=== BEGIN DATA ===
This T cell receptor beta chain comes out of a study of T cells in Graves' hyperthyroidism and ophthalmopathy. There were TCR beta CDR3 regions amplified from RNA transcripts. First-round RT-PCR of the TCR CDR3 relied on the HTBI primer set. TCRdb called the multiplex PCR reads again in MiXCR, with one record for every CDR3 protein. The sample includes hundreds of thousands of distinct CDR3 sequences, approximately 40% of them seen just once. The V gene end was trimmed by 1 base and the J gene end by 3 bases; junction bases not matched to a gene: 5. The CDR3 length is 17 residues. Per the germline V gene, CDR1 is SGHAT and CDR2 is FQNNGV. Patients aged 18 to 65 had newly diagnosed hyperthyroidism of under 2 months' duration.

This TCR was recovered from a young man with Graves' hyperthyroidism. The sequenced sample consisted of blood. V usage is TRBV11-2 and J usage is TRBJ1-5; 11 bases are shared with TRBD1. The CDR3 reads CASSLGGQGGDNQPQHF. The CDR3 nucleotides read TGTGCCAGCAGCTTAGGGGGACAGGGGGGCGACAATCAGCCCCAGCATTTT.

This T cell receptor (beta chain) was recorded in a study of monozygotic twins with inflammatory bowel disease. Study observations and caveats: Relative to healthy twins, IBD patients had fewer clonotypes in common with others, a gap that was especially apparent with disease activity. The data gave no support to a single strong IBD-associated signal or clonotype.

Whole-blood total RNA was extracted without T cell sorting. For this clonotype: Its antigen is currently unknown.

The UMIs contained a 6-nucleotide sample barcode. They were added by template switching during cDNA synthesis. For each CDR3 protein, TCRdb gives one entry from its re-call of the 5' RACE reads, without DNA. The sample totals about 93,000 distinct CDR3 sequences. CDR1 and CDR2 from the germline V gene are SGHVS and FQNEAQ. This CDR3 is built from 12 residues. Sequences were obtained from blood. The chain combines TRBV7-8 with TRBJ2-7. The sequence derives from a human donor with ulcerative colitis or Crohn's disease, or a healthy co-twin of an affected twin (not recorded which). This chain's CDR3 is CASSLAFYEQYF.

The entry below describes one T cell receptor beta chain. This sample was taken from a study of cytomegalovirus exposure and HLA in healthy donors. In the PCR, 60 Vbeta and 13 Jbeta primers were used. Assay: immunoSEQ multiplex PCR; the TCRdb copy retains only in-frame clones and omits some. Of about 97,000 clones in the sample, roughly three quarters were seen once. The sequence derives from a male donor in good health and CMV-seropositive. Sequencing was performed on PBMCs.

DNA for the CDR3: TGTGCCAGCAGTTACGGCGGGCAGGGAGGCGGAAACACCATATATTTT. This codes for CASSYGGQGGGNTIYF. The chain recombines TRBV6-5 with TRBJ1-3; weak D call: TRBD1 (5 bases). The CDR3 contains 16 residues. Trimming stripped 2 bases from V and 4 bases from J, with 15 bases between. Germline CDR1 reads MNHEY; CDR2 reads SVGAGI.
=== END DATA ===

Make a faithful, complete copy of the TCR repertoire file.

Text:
This T cell receptor beta chain comes out of a study of T cells in Graves' hyperthyroidism and ophthalmopathy. There were TCR beta CDR3 regions amplified from RNA transcripts. First-round RT-PCR of the TCR CDR3 relied on the HTBI primer set. TCRdb called the multiplex PCR reads again in MiXCR, with one record for every CDR3 protein. The sample includes hundreds of thousands of distinct CDR3 sequences, approximately 40% of them seen just once. The V gene end was trimmed by 1 base and the J gene end by 3 bases; junction bases not matched to a gene: 5. The CDR3 length is 17 residues. Per the germline V gene, CDR1 is SGHAT and CDR2 is FQNNGV. Patients aged 18 to 65 had newly diagnosed hyperthyroidism of under 2 months' duration.

This TCR was recovered from a young man with Graves' hyperthyroidism. The sequenced sample consisted of blood. V usage is TRBV11-2 and J usage is TRBJ1-5; 11 bases are shared with TRBD1. The CDR3 reads CASSLGGQGGDNQPQHF. The CDR3 nucleotides read TGTGCCAGCAGCTTAGGGGGACAGGGGGGCGACAATCAGCCCCAGCATTTT.

This T cell receptor (beta chain) was recorded in a study of monozygotic twins with inflammatory bowel disease. Study observations and caveats: Relative to healthy twins, IBD patients had fewer clonotypes in common with others, a gap that was especially apparent with disease activity. The data gave no support to a single strong IBD-associated signal or clonotype.

Whole-blood total RNA was extracted without T cell sorting. For this clonotype: Its antigen is currently unknown.

The UMIs contained a 6-nucleotide sample barcode. They were added by template switching during cDNA synthesis. For each CDR3 protein, TCRdb gives one entry from its re-call of the 5' RACE reads, without DNA. The sample totals about 93,000 distinct CDR3 sequences. CDR1 and CDR2 from the germline V gene are SGHVS and FQNEAQ. This CDR3 is built from 12 residues. Sequences were obtained from blood. The chain combines TRBV7-8 with TRBJ2-7. The sequence derives from a human donor with ulcerative colitis or Crohn's disease, or a healthy co-twin of an affected twin (not recorded which). This chain's CDR3 is CASSLAFYEQYF.

The entry below describes one T cell receptor beta chain. This sample was taken from a study of cytomegalovirus exposure and HLA in healthy donors. In the PCR, 60 Vbeta and 13 Jbeta primers were used. Assay: immunoSEQ multiplex PCR; the TCRdb copy retains only in-frame clones and omits some. Of about 97,000 clones in the sample, roughly three quarters were seen once. The sequence derives from a male donor in good health and CMV-seropositive. Sequencing was performed on PBMCs.

DNA for the CDR3: TGTGCCAGCAGTTACGGCGGGCAGGGAGGCGGAAACACCATATATTTT. This codes for CASSYGGQGGGNTIYF. The chain recombines TRBV6-5 with TRBJ1-3; weak D call: TRBD1 (5 bases). The CDR3 contains 16 residues. Trimming stripped 2 bases from V and 4 bases from J, with 15 bases between. Germline CDR1 reads MNHEY; CDR2 reads SVGAGI.